Welcome to the Ladder, a website devoted to the writer Henry James (1843–1916). He was one of the foremost literary figures of his time, leaving us an enormous body of novels, ‘tales’ (short stories), literary and art criticism, autobiography and travel writing. Throughout the twentieth century, and on into our own, different generations of scholars have found in his work points of reference for the preoccupations of their own time, and numbers of ‘ordinary’ readers dreamed of by James but never achieved in his lifetime have been enthralled by the rich texture of his writing.

Because the Henry James scholar’s Guide to Web Sites provides an excellent summary of James-related material available on the web, and modern search engines can find all the eclectic rubbish, the Ladder does not aim to be a comprehensive collection of James information. Rather, its chief purpose is to make available electronic texts (etexts), suitable for reading on the world wide web, of some of the works not available elsewhere, particularly the tales. All of these texts are annotated with relevant critical apparatus to aid study as well as casual reading. Because of the number of titles available, they are indexed on a separate page. Click on the ‘editions available on this site’ option (to be found at all times on the menu, usually as ‘editions’ menu’) for all the relevant links. If you are seeking a text not available here, go first to the Henry James scholar’s Guide to Web Sites, which has a reasonably comprehensive listing, with annotations about the quality, and then try search engines.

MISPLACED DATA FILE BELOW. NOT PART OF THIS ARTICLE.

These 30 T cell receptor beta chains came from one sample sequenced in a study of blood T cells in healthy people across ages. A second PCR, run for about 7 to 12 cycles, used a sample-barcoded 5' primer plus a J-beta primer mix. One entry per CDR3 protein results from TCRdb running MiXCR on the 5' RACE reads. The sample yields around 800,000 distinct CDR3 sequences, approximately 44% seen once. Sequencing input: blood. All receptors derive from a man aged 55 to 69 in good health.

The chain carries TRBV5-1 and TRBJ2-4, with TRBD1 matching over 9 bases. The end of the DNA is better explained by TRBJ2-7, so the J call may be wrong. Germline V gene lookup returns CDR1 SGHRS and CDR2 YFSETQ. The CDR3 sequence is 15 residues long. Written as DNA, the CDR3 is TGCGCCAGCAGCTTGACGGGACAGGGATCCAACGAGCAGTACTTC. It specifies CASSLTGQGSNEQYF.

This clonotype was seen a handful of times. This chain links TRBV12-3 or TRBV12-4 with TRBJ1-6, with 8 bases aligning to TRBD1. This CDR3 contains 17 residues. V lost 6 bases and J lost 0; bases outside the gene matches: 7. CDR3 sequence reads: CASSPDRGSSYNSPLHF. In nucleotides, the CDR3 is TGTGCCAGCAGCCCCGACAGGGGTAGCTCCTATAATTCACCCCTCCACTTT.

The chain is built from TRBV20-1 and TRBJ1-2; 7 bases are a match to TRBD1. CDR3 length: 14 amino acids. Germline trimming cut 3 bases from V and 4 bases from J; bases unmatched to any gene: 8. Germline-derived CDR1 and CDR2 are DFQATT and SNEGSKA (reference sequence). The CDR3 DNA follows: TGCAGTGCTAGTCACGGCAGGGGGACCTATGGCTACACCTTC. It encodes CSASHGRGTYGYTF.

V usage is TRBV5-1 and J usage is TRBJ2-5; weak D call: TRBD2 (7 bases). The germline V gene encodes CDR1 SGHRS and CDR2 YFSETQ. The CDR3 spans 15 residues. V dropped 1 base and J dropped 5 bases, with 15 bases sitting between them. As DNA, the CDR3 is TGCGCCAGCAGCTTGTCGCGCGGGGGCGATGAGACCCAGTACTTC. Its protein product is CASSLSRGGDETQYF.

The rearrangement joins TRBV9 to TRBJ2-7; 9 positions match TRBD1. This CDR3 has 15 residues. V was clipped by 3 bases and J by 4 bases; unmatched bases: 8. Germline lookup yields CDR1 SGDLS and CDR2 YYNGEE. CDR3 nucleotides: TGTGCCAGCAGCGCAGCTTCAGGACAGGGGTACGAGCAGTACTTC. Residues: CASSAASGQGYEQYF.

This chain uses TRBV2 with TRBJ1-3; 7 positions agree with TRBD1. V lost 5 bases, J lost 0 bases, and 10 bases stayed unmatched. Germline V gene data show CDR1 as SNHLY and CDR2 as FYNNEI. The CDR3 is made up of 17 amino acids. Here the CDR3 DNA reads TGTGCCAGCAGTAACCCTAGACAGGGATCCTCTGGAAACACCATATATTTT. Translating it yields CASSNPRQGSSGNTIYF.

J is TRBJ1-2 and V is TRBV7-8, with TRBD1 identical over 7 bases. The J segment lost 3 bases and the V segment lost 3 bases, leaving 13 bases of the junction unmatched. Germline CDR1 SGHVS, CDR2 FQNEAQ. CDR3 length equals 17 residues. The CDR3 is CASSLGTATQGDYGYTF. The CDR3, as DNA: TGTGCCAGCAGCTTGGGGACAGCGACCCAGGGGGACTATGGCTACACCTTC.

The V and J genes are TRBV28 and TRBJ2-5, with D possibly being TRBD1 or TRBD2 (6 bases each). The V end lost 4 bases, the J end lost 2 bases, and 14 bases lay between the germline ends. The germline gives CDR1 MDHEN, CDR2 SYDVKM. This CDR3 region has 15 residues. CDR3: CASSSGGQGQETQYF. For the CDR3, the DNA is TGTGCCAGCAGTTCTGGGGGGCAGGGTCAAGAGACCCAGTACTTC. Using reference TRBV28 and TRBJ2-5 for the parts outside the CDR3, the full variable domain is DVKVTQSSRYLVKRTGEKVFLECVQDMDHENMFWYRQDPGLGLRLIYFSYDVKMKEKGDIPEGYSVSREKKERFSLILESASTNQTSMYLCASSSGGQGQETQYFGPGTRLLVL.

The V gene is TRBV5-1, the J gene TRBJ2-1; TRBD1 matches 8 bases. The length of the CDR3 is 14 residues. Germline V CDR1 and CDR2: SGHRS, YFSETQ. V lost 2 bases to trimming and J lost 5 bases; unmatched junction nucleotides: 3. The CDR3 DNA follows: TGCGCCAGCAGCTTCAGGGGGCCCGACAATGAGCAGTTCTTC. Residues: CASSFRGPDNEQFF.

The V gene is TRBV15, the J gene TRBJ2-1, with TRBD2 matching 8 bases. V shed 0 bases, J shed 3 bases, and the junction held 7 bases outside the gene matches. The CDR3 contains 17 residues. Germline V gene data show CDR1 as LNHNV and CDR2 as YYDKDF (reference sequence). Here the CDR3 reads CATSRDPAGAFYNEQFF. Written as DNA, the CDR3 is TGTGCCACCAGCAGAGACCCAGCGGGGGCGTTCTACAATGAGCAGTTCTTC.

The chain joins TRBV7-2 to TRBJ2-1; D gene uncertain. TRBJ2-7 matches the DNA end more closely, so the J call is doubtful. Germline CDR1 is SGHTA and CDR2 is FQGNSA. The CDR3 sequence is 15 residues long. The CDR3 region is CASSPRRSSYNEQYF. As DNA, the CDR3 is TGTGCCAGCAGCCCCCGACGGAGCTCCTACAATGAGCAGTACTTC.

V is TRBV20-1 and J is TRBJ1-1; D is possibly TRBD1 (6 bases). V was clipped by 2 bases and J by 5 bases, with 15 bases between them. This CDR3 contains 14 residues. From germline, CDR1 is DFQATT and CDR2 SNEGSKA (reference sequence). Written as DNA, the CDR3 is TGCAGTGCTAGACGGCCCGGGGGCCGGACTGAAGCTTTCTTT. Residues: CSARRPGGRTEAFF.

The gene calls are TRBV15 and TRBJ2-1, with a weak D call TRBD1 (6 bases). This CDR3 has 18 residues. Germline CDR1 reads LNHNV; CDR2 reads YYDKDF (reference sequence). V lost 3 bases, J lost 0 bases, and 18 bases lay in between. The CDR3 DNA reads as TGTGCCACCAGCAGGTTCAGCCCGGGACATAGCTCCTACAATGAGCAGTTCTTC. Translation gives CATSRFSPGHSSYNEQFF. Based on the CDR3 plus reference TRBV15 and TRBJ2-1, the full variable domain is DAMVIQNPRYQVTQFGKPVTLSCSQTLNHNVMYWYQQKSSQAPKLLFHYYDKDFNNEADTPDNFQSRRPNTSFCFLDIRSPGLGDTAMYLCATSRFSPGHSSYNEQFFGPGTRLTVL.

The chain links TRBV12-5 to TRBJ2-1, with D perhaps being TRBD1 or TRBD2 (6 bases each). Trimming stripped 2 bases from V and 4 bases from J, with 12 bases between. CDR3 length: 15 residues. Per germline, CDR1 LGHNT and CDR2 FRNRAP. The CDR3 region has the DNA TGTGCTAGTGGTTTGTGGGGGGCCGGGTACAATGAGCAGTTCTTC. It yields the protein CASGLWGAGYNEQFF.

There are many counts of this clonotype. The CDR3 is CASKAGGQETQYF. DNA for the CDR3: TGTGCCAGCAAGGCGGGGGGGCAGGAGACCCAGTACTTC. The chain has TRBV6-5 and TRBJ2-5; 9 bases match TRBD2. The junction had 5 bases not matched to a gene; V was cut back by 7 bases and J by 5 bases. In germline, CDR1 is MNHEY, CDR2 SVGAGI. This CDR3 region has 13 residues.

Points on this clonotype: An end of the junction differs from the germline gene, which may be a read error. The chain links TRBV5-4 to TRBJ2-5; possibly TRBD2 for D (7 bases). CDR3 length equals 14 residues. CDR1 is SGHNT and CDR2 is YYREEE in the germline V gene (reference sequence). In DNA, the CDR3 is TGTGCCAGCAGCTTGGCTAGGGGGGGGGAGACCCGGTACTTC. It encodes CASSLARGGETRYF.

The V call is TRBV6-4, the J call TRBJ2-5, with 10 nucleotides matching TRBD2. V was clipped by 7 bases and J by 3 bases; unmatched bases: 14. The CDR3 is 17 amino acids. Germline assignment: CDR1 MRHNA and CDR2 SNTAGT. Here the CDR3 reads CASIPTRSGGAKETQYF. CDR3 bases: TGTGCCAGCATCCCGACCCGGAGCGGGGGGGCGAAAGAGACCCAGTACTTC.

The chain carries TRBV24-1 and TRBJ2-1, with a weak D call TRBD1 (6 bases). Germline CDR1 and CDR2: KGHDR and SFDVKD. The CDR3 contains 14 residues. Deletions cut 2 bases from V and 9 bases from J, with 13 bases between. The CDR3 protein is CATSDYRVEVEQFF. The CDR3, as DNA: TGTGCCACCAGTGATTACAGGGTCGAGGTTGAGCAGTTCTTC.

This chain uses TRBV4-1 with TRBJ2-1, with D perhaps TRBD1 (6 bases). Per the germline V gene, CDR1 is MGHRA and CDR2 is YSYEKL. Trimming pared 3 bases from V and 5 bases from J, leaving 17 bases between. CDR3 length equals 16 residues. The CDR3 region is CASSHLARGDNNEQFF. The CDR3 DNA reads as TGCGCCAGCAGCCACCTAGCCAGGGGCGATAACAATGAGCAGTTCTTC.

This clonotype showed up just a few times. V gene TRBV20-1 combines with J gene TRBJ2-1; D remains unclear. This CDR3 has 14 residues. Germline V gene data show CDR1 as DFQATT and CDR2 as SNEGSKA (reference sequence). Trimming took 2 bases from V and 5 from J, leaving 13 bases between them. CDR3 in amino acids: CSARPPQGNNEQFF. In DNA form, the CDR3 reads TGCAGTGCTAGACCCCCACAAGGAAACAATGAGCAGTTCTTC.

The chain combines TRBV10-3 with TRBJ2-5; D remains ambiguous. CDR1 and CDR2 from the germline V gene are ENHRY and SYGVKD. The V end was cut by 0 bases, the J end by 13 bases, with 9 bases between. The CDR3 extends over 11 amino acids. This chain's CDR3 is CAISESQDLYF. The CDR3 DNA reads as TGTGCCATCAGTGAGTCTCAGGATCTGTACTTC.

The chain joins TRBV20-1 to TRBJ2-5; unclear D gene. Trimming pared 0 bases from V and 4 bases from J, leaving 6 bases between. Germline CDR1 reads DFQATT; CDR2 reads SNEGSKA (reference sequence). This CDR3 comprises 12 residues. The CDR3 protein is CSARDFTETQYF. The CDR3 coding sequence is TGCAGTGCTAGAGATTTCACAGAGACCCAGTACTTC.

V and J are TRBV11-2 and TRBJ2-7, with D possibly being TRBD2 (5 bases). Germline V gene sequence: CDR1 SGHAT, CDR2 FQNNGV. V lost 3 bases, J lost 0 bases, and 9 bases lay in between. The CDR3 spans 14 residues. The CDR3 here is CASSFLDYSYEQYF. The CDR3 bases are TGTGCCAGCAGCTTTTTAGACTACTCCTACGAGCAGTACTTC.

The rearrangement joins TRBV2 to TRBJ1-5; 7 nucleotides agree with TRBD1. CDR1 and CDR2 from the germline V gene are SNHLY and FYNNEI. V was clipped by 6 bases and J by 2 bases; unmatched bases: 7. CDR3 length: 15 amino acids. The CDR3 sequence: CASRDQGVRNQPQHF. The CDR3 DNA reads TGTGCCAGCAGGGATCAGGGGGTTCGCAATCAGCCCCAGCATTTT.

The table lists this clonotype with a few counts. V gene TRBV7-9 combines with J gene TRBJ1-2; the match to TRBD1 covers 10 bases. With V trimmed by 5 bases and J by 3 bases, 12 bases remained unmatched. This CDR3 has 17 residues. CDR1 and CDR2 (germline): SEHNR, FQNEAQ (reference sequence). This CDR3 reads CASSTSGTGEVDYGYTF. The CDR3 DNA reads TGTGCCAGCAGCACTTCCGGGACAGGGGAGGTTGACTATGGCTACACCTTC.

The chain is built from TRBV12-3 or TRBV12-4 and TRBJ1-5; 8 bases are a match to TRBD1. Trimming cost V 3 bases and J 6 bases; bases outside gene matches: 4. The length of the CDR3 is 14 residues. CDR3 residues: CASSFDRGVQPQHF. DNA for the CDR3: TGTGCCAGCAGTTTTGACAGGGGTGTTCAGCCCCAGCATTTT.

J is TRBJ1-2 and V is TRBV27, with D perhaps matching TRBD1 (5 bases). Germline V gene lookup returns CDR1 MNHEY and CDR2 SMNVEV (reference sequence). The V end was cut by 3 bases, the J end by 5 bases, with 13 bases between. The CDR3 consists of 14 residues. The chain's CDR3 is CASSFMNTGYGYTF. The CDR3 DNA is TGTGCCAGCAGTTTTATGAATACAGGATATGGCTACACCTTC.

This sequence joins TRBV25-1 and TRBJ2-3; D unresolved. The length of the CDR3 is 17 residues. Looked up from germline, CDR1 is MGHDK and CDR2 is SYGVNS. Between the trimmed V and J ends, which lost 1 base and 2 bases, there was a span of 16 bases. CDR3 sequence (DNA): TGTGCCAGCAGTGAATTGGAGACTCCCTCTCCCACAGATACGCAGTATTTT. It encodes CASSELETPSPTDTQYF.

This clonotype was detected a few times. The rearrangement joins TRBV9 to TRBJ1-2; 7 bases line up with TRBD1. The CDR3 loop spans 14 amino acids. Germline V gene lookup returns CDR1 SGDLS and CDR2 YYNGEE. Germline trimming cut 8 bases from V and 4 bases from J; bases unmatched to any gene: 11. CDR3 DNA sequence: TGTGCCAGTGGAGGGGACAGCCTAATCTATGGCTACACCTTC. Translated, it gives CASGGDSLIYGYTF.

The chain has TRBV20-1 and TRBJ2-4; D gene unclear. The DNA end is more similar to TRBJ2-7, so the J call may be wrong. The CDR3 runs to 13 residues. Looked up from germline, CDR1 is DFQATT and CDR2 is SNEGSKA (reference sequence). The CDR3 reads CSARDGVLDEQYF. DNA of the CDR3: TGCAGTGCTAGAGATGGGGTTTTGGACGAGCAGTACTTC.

Over the course of time, the Ladder has accrued many additional ‘rungs’. I have been led into compiling some scholarly reference tools, such as: indexes to reprints of the novels and of the tales (short stories), showing which of James’s versions of the text has been reprinted in each, together with sample variants so anyone can check a reprint’s textual version; a page giving a summary of each tale, as a finding aid when you can’t remember the title of a particular story; the ‘missing’ index to lists of possible character names in James’s surviving notebooks; a much fuller list of fictional places in James’s work than is given in Robert L. Gale’s A Henry James encyclopedia; and, of more local relevance, a concordance to my editions. I have also provided a page of suggestions which may help you if you are completely new to Henry James’s writing, answering the question “where do I begin?” You can find all these rungs through the menu in the left-hand frame, and introductory descriptions of them are available on a guide to the site.

Future projects include: the construction of a chronology of James’s life and works (after the disappointment of the book published in 2005); and, perhaps using one of the shorter tales as a guinea-pig, to find a method of presenting James’s various revisions on the Internet, possibly using XML although initial impressions are that it is too inflexible to cope! If you have any comments on my current work here or have web ideas you wish to share, please feel free to contact me for a discussion.

Being in favour of using open standards, this site is written in XHTML 1.0 Transitional (it uses frames) and CSS2 (on a Linux system, of course). You are advised that some errors may occur if viewing it with Micros**t’s Internet Explorer (up to version 7), which is non-compliant with these standards. I’ve also noticed odd displays with IE8 (although I’ve implemented revised style sheets to ensure that the shorter dividing lines are centred). I suggest you get a better browser: the excellent Mozilla Firefox and the blindingly fast Opera browsers are available for free. If you encounter other problems, particularly with the JavaScript on some of the ‘clever’ pages, please let me know: stating which platform, browser (including version) and which page, of course.

Adrian Dover – November 2013